Among the letter's signatories are national organizations including the Canadian Housing & Renewal Association, the Canadian Medical Association, the Native Women's Association of Canada, the Canadian Lived Experience Advisory Council and the United Church of Canada along with prominent Canadians like street nurse and advocate Cathy Crowe, former Parliamentary Budget Officer Kevin Page, and former Liberal cabinet ministers Claudette Bradshaw and Irwin Cotler.

Every year over 235,000 people experience homelessness in Canada. Today, over 1.7 million Canadian households are living in unsafe, unsuitable, or unaffordable housing without better options available to them. These households are disproportionately led by women and feature overrepresentation of Indigenous peoples, people with disabilities, immigrants and refugees, youth and older adults, and members of racialized communities. All these people are experiencing the effects of a systemic crisis - a failure to protect and implement their human rights.

"Canada has an opportunity for international human rights leadership with a clear, decisive and unambiguous commitment in legislation to the right to housing," says Leilani Farha, UN Special Rapporteur on the Right to Adequate Housing. "The National Housing Strategy made an historic commitment to progressively implement the right to housing; what's needed now is legislation that ensures meaningful accountability to that right."

Draft legislation prepared by legal scholars and civil society experts is also available. This draft legislation offers suggestions on how the right to housing could be incorporated into the proposed National Housing Strategy legislation, consistent with international human rights law, and including mechanisms through which people affected by homelessness and inadequate housing can bring complaints about systemic violations and require the government to respond.

Read the Open Letter and list of signatories | Lisez la lettre ouverte et la liste de signataires

Add your name to the Open Letter | Ajoutez votre nom à la lettre ouverte

On 22 November 2017 the Government of Canada announced a National Housing Strategy based on its commitment to “progressively implement the right of every Canadian to access adequate housing.” Consultations held in recent months regarding the National Housing Strategy demonstrated a strong consensus that implementing legislation must explicitly recognize the right to housing as defined in international human rights law.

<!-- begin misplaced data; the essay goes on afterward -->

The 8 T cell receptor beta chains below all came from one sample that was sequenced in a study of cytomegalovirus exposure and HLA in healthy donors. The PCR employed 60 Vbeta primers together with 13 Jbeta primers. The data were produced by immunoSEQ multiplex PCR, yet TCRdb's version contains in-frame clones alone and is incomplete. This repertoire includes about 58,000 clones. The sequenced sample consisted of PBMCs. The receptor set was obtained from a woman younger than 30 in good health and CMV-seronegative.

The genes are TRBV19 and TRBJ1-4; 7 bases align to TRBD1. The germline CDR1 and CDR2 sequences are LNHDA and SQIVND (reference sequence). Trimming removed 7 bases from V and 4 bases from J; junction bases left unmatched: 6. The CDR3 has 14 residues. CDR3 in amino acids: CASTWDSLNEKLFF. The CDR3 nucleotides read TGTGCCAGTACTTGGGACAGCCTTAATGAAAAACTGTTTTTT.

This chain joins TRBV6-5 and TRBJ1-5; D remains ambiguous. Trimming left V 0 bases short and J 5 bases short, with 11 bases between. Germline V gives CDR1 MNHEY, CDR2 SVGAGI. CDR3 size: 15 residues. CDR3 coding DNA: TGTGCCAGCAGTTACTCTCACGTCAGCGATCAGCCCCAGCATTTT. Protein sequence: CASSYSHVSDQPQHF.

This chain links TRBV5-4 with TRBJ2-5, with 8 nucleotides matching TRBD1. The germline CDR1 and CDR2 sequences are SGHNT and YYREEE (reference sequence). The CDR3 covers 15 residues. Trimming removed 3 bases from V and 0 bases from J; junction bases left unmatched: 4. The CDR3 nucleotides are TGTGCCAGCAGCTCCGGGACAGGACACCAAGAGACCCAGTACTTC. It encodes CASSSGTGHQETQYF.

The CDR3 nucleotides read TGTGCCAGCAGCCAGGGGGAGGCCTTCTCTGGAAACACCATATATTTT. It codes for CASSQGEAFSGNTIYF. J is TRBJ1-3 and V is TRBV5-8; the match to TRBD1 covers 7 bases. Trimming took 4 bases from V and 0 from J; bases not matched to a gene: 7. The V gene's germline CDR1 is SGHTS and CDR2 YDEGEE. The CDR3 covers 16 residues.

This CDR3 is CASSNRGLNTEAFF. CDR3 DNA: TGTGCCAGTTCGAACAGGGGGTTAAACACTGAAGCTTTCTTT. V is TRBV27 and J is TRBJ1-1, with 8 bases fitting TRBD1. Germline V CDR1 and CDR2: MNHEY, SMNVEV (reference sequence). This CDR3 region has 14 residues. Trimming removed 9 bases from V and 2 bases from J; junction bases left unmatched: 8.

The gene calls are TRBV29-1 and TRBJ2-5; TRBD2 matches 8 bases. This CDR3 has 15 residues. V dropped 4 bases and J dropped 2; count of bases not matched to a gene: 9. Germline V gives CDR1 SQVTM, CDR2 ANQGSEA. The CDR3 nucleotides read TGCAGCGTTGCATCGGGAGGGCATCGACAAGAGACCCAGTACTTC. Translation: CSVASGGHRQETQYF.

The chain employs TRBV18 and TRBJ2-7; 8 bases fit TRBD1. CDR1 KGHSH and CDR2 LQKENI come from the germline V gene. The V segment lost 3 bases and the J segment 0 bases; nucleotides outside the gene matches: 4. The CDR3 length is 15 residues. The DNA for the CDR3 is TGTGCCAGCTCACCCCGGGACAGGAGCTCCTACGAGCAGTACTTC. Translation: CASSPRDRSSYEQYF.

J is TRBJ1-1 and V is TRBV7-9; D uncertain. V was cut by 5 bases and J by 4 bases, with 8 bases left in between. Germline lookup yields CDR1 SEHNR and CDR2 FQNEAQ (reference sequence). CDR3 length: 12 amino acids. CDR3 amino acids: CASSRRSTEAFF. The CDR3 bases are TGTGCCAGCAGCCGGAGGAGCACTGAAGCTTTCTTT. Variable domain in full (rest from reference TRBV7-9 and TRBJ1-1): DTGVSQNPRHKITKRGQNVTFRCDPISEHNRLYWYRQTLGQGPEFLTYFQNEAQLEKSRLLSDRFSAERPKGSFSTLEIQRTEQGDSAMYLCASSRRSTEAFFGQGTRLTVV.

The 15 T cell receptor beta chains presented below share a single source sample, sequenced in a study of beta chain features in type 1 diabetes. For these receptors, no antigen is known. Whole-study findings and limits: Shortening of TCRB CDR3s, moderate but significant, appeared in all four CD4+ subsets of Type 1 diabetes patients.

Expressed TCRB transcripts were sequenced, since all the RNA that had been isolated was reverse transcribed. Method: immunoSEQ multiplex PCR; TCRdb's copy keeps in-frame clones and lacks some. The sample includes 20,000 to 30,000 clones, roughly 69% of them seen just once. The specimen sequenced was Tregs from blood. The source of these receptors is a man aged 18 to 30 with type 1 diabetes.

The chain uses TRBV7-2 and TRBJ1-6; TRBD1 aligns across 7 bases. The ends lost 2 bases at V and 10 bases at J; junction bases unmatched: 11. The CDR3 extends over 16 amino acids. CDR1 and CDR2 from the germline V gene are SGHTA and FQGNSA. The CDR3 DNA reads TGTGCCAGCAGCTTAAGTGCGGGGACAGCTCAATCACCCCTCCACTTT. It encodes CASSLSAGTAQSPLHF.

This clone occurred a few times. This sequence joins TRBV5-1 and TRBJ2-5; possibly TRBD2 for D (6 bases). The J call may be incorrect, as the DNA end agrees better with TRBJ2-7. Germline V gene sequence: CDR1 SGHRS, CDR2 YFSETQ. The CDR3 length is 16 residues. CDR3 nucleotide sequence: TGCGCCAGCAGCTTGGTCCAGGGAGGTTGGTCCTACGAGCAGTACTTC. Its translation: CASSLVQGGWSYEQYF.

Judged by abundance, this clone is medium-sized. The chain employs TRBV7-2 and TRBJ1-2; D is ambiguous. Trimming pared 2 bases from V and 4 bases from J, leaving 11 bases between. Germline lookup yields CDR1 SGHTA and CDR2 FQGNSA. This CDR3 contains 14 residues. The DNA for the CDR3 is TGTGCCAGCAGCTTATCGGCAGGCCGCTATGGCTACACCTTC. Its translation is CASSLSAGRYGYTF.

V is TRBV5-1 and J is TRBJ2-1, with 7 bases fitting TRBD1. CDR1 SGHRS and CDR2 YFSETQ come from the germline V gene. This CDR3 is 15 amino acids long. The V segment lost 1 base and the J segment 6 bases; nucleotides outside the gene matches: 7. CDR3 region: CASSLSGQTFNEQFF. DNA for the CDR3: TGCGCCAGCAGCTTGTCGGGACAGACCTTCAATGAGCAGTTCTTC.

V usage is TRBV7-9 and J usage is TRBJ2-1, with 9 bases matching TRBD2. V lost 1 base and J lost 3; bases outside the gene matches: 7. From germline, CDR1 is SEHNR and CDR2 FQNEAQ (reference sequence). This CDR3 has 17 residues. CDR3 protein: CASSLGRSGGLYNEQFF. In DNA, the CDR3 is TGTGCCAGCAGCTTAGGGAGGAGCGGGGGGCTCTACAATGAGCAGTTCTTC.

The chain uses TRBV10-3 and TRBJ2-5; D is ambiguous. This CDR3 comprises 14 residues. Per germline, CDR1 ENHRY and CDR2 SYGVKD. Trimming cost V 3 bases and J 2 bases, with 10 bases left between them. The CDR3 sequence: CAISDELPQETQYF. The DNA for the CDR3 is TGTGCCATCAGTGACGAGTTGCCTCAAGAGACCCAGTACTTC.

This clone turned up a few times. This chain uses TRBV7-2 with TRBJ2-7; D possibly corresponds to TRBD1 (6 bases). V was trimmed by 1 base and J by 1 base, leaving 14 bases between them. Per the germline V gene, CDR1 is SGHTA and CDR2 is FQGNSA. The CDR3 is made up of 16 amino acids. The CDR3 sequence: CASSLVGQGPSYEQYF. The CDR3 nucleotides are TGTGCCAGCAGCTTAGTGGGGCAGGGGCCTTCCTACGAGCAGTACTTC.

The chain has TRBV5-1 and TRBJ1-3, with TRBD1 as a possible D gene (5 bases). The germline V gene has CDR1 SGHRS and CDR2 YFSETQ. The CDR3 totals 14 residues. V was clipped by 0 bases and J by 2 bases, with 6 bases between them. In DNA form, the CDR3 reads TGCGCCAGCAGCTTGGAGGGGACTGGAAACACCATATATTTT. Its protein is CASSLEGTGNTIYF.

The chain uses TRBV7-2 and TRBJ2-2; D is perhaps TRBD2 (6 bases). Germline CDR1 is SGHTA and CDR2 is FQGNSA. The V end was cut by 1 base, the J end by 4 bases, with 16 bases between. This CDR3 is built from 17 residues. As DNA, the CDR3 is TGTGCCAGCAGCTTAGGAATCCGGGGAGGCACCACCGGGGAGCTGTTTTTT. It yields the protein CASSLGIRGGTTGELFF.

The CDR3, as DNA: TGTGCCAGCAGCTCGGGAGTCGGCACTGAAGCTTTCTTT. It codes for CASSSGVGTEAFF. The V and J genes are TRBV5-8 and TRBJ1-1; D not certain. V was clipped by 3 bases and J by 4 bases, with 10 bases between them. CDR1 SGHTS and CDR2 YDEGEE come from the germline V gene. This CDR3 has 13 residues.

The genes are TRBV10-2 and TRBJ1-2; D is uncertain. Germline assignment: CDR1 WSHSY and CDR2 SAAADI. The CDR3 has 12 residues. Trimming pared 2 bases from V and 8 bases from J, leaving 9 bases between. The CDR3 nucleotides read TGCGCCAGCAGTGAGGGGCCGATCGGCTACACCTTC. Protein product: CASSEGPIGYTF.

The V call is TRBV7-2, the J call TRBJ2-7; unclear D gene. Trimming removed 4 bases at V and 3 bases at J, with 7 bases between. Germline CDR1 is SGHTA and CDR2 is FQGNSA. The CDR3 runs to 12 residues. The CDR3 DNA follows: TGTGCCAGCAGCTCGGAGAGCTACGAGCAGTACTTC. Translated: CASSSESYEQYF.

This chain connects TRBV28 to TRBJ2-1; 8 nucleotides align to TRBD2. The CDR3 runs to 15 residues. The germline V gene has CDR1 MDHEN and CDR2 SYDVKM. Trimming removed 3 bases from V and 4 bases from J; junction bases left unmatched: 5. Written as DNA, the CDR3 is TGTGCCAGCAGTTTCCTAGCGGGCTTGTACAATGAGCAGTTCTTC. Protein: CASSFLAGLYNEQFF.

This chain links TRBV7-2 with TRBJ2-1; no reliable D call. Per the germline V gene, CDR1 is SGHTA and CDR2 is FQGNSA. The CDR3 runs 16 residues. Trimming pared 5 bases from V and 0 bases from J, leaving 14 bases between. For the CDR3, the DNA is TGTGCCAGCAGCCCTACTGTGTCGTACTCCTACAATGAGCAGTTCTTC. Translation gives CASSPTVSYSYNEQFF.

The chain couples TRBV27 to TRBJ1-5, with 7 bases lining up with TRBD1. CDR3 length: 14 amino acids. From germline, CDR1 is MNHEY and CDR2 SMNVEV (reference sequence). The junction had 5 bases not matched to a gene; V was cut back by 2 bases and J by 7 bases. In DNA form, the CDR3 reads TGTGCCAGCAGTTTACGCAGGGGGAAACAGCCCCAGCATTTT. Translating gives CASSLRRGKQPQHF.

The following is a list of key commitments integral to the meaningful implementation of the right to housing. They were recently presented to Prime Minister Trudeau in an Open Letter signed by over 170 individuals and organizations across the country. You can add your name here.

We call on the federal government to ensure that Canada's National Housing Strategy legislation:

  • affirms the recognition of the right to housing as a fundamental human right;
  • implements accountability mechanisms through which those affected by homelessness or inadequate housing can hold governments accountable for the progressive realization of the right to housing;
  • ensures that the Office of the Federal Housing Advocate and National Housing Council are independent, adequately resourced and given authority to make recommendations and require remedial action for compliance with the right to housing;
  • provides for an adjudication body which includes both experts in human rights and persons with lived experience of homelessness or inadequate housing, to hold accessible hearings into systemic issues affecting the progressive realization of the right to housing and to recommend effective remedies;
  • requires goals and timelines for the elimination of homelessness and access to adequate housing, in accordance with Canada’s obligations under international human rights law and commitments to the Sustainable Development Goals;
  • provides resources and support for local lived-experienced-led monitoring of NHS programmes and for community initiatives to promote the right to adequate housing engaging all levels of government.

We believe the legislation implementing a rights-based national housing strategy provides an historic opportunity for the federal government to address, as a priority, a critical human rights issue at home and at the same time to provide leadership in human rights internationally.  It is the first time that legislation implementing the right to housing has been contemplated in Canada, and it is critical that this be done right.